Drops of water dissolving stone figure Epicurean eternal intimacy. In Epicurean understanding, all material bodies are constructed of atoms. Women with kindness and generosity of body and spirit can be drops of water for thirsty men. Women can thus penetrate the stone walls that men erect to protect themselves from contentious women. As stone dissolved in drops of water, a man and woman can overcome separating walls and become commingling atoms in the eternal universe of atoms.

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Notes:

[1] Proverbs 21:9 (see also 25:24), 21:19, 27:15-6, 19:13.

[2] Choerilus of Samos, Fragment 10, Greek text from Kinkel (1878) vol 1, p. 271, English translation from Speake (2015) p. 59. The bucolic poet Bion of Smyrna about 100 BGC wrote:

It is said that a continual dripping will even wear a hollow in a stone

{ . . . ἐκ θαμινᾶς ῥαθάμιγγος, ὅπως λόγος, αἰὲς ἰοίσας
χἀ λίθος ἐς ῥωχμὸν κοιλαίνεται. . . . }

Bion of Smyrna, Fragment 15, Greek text and English translation (modernized) from Edmonds (1912) pp. 414-5. Ovid, in Epistulae Ex Ponto 4.10.5, wrote:

a water drop hollows a stone, not by force, but by continually dripping

{ gutta cavat lapidem, non vi, sed saepe cadendo }

Latin text from the Latin Library. A similar expression exists in Chinese:

Constant dripping of water wears away the stone

{ 水滴石穿 }

Via Steven Wrigley, Global Outreach Alliance, blog post, Oct. 30, 2009.

[3] Lucretius, De Rerum Natura {On the Nature of Things} 4.1278-87, Latin text from the online Latin Library. Copley translated this passage as:

Nor is it by hand of god and shafts of Venus
that a girl ill favored of form may yet find love.
For sometimes by her works and ways,
by kindness, patience, neatness, and good taste,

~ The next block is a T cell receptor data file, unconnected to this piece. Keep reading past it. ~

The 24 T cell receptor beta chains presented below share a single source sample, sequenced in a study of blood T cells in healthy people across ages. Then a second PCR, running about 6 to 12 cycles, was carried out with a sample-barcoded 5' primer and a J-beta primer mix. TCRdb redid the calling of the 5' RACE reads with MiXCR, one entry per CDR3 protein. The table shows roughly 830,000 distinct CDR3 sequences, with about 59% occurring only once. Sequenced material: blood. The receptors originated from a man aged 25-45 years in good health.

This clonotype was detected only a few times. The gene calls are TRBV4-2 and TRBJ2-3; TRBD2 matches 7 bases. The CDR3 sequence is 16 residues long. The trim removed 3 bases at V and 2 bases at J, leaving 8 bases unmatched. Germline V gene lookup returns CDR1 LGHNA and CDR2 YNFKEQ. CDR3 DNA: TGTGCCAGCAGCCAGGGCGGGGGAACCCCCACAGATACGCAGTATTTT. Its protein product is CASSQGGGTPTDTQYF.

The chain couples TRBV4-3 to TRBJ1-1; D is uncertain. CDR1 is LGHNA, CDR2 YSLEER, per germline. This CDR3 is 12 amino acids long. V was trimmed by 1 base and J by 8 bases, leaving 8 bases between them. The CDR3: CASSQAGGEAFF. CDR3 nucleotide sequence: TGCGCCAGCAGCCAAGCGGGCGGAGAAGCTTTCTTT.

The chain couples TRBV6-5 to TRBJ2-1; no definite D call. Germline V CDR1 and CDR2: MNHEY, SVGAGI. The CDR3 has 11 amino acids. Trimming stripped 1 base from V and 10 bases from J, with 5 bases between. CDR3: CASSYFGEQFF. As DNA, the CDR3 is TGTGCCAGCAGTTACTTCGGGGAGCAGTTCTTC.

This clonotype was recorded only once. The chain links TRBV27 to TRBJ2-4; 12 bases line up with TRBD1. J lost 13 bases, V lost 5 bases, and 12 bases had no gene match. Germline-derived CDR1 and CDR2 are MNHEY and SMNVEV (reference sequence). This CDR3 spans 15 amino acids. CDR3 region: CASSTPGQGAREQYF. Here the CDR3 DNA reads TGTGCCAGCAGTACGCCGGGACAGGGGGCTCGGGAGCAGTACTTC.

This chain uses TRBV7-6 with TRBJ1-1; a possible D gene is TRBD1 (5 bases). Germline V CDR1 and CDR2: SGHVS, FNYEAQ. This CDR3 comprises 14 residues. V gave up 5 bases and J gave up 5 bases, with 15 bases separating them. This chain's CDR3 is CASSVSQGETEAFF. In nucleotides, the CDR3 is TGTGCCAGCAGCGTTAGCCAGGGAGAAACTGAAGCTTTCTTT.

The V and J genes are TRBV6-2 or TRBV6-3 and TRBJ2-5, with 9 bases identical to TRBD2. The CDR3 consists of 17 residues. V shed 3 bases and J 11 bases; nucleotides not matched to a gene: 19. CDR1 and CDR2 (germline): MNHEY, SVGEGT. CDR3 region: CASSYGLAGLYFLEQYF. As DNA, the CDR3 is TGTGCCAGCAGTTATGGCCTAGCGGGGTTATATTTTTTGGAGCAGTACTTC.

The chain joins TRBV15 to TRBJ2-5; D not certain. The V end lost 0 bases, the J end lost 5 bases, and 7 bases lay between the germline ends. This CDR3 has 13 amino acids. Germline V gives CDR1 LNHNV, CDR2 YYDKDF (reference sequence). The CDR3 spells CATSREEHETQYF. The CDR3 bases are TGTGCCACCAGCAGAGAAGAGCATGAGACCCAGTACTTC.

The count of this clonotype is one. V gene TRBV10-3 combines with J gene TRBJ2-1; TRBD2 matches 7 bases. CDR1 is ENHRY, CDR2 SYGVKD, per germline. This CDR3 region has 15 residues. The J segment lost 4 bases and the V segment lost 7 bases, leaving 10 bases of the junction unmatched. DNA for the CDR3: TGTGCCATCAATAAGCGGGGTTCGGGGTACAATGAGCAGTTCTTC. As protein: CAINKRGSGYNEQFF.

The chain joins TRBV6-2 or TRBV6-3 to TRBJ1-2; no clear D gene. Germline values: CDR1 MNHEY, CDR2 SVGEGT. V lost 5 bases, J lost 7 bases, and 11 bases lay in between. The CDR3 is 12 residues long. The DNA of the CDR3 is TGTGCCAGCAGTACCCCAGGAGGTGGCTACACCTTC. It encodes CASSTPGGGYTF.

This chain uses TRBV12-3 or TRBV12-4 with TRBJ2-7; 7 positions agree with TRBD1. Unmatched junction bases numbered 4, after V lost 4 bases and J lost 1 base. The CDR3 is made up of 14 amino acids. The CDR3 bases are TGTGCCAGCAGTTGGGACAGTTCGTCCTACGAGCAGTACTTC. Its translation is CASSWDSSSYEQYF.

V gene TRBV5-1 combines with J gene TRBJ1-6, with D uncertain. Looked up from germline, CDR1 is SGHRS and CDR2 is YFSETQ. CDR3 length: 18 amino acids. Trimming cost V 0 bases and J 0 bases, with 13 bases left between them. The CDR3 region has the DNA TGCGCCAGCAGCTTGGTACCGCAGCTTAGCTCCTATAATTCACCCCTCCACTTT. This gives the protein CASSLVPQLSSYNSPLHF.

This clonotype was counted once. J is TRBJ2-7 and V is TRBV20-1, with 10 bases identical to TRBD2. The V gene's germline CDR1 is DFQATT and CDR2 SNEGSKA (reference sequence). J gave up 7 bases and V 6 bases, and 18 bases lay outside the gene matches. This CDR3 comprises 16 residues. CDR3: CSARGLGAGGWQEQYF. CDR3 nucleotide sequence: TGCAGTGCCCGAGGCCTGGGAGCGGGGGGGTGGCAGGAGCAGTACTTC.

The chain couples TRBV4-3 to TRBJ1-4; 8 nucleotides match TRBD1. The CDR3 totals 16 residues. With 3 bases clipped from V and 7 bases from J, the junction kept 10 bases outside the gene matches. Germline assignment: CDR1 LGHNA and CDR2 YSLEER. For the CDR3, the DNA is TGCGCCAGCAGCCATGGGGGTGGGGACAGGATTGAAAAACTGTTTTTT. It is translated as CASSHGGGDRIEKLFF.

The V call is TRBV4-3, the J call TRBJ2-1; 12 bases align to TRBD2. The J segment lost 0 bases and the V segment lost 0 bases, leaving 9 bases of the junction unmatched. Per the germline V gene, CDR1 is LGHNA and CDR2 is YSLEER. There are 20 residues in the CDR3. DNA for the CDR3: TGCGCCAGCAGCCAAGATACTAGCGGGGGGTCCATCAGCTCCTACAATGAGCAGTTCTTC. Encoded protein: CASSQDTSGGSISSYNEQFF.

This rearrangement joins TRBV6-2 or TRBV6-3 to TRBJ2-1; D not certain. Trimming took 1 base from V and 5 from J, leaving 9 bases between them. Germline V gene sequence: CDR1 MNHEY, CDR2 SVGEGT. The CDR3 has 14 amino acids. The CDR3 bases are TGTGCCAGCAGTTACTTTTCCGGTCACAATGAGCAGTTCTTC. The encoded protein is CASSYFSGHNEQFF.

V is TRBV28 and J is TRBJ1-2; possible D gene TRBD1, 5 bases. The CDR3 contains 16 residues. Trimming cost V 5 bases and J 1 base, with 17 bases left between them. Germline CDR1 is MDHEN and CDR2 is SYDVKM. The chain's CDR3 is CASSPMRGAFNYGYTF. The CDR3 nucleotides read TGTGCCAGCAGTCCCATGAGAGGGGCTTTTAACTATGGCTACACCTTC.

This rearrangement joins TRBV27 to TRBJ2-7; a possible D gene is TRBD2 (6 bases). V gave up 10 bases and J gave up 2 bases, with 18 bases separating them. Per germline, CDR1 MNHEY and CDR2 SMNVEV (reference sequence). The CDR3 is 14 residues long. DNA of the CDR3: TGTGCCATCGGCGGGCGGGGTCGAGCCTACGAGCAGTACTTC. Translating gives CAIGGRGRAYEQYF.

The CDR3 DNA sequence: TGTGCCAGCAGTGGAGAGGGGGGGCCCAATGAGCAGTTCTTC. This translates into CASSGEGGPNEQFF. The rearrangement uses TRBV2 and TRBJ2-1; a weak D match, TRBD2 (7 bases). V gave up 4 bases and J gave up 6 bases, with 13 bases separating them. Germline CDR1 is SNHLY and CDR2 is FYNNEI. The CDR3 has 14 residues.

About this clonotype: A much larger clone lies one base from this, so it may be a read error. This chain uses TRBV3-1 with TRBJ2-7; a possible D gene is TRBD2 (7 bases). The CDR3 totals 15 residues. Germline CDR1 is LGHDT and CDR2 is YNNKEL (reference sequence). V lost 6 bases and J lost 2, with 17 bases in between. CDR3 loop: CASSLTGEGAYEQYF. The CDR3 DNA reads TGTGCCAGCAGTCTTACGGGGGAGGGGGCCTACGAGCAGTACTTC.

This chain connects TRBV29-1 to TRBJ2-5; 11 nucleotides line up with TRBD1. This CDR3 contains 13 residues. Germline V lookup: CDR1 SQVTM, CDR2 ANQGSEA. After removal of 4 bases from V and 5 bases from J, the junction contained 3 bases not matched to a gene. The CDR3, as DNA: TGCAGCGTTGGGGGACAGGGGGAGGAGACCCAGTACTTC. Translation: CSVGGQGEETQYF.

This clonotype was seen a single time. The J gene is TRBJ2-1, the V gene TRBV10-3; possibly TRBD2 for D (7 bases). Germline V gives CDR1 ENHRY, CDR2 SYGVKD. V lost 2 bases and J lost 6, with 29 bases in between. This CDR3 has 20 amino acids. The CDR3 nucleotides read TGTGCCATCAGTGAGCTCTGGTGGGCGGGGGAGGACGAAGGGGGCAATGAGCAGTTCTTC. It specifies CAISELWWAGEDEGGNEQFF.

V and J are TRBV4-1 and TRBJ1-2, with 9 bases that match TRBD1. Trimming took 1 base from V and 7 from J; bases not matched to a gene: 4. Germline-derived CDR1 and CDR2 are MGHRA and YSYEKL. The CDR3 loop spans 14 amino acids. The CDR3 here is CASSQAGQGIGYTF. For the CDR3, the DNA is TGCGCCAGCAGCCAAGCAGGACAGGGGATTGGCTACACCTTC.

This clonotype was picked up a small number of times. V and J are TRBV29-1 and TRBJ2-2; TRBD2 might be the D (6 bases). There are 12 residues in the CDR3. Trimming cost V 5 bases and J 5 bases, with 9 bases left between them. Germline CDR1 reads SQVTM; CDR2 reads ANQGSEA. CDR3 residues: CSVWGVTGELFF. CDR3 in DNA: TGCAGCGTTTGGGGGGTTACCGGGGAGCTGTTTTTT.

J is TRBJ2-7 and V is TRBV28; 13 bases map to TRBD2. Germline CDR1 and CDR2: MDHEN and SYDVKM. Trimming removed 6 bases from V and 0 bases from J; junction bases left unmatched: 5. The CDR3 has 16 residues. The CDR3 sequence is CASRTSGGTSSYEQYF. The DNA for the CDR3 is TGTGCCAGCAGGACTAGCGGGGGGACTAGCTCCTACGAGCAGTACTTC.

woman may win you to share a life with her.
An anyway, habit’s the builder of affection.
for things though lightly struck, yet constantly,
in the end are overcome and must give way.
You see how even drops of water, falling
on stone, in course of time bore through the stone.

Copley (1977) p. 112. Above I’ve adapted Copley’s translation to follow the Latin more closely and be more easily readable. Esolen’s translation is more poetic but looser:

It’s not an act of god or the arrows of Venus
That makes a homely little woman loved.
She brings it about herself by what she does.
By her yielding temper and her clean appearance;
You’ll easily learn to spend your life with her.
For habit is the recipe for love.
A thing struck over and over, no matter how lightly,
Will give in at long last and totter and fall.
Notice how water dripping upon a stone
Bores a hole through that stone eventually?

Esolen (1995) pp. 157-8

[image] Medieval city wall in Worms, Germany. Photo thanks to Mike Chapman. Via Wikimedia Commons.

References:

Copley, Frank O., trans. 1977. The nature of things. New York: Norton.

Edmonds, J. M., ed. and trans. 1912. The Greek Bucolic Poets. Loeb Classical Library 28. London: William Heinemann.

Esolen, Anthony M., trans. 1995. Lucretius. On the nature of things: De rerum natura. Baltimore: Johns Hopkins University Press.

Kinkel, Godofredus, ed. 1878. Epicorum Graecorum Fragmenta. Leipzig: Teubner. (vol. 1, vol. 2)

Speake, Jennifer. 2015. Oxford dictionary of proverbs. Oxford: Oxford University Press.